Every project has its ebbs and flows. Phius projects by their very nature are more complex than a conventional home. Energy modeling, air sealing details, window orientations and shading, and sizing the HVAC systems for comfort all present challenges above and beyond a conventional home. It’s as much an exercise in coordination as it is on build quality. 

One aspect that seems to get the most attention is the blower door test. This always seems to be the most dramatic (and stress-inducing) of all the tests and verification work that goes into Phius Certification. In this blog, I hope to provide some guidance on conducting blower door tests that remove some of the anxiety from the process.

Test Early and Test Often

Whether a single-family home or a multifamily building, mid-point testing is an extremely valuable tool in determining the level and quality of air sealing. Single-family homes are relatively easy. Multifamily buildings not so much. Larger projects can have a more complex test setup and require more building preparation and management of personnel working in and around the site. Regardless of typology, conducting a mid-point blower door test to validate the air sealing work is highly recommended, and under the Phius CORE Prescriptive Path it is required.

For a single-family project, you don’t want to just show up for a mid-point or final test without taking measures to ensure the building is in the proper condition. For mid-point tests this can be a challenge. First, determine the target leakage rate for the project. This requires looking at the overall envelope surface area used for modeling. When conducting a HERS Rating in parallel with the WUFI or prescriptive modeling, ensure the surface areas are in agreement. The test report and QA workbook should match.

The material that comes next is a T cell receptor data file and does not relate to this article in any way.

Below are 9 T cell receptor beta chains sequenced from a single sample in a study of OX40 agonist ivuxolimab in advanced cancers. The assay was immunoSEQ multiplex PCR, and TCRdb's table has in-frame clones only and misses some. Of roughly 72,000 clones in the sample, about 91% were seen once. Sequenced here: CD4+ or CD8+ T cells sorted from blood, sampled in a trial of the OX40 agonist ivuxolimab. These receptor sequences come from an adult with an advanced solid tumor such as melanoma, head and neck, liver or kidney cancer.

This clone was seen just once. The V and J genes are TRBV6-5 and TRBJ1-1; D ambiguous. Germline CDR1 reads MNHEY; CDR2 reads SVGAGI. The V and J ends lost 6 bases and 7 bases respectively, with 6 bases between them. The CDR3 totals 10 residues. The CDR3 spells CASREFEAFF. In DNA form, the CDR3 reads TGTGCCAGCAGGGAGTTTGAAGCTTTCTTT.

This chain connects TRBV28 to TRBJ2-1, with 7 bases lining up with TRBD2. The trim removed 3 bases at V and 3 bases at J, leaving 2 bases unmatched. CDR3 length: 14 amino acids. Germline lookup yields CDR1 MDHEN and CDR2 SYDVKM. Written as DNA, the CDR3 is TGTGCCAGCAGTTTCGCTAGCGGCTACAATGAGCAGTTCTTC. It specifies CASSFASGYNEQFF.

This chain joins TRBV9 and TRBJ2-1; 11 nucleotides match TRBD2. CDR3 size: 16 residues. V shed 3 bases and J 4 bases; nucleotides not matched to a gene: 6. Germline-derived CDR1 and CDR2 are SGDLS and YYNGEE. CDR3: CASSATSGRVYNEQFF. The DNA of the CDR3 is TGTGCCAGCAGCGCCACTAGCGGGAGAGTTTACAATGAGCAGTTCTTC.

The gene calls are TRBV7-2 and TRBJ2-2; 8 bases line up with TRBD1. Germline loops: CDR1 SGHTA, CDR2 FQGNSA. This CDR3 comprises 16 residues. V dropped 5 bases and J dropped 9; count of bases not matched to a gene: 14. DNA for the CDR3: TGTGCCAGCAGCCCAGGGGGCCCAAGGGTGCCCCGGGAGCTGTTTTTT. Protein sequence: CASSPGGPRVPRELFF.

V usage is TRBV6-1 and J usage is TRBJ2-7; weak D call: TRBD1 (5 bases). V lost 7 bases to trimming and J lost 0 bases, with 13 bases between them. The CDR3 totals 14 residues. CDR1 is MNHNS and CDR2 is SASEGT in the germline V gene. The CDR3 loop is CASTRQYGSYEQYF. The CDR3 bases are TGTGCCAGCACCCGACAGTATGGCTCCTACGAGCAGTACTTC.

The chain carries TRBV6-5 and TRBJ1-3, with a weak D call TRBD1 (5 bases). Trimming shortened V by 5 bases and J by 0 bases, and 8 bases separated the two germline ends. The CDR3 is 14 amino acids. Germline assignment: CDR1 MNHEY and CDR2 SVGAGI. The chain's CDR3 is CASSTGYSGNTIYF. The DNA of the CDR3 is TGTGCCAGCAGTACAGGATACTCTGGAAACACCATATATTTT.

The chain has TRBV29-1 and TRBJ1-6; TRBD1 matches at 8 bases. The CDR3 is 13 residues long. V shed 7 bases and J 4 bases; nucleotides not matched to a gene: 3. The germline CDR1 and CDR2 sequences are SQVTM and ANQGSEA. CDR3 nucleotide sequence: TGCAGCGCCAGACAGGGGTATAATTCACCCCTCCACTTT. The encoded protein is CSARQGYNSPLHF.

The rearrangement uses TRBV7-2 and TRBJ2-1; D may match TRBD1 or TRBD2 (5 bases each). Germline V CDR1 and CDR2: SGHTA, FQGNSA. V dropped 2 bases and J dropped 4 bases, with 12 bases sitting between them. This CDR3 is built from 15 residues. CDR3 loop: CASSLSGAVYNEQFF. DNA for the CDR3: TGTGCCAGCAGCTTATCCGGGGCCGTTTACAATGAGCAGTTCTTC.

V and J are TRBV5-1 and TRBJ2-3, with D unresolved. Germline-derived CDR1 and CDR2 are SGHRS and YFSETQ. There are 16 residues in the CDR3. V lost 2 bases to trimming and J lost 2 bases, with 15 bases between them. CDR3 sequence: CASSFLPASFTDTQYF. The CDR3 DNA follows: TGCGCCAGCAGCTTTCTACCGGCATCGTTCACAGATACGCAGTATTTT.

Next, determine the target leakage rate in CFM50/SF. This is the metric used by Phius in lieu of ACH50. Use the target (0.06 CFM/SF) as an example in your testing software. It’s also helpful to know if a lower air tightness value was used in the modeling. Sometimes a value lower than the standard Phius targets of 0.08 CFM50/SF for 5+ stories non-combustible construction or 0.06 CFM50/SF are used in the modeling to ensure annual, peak and source energy targets are met. Find this out from the Phius Certified Consultant (CPHC®) well in advance of any testing.

Equally important for all Phius projects is an inventory of items that need to be prepared for the test in advance. For a mid-point test, knowing the status of window and door installations is crucial. They are part of the envelope, and if any are missing or not installed the results may or may not be comparable to your final test. The more building elements not installed, the more the test is used to validate opaque portions of the building only. The more “real” the test setup, the more your results will have relevance to the final test. 

A good example – other than windows and doors – are mechanical and electrical penetrations. A detailed inventory of each building penetration is very helpful to determine the disposition of them for the test. Ventilation ducts, line sets, cold and waste water piping, electrical service, and radon stacks can all contribute to air infiltration if not addressed for the test. Use this inventory to check and verify the items are installed prior to testing. Equally important is the disposition of the openings. Duct penetrations for ventilation systems, dryer vents and exhaust devices are examples of items that may or may not be taped off for the test. The answer lies in the test standards themselves. RESNET 380, ASTM 3158, ABAA and the Phius Guidebook are all consistent with respect to how to treat openings in the building, and this should be known well in advance of the test.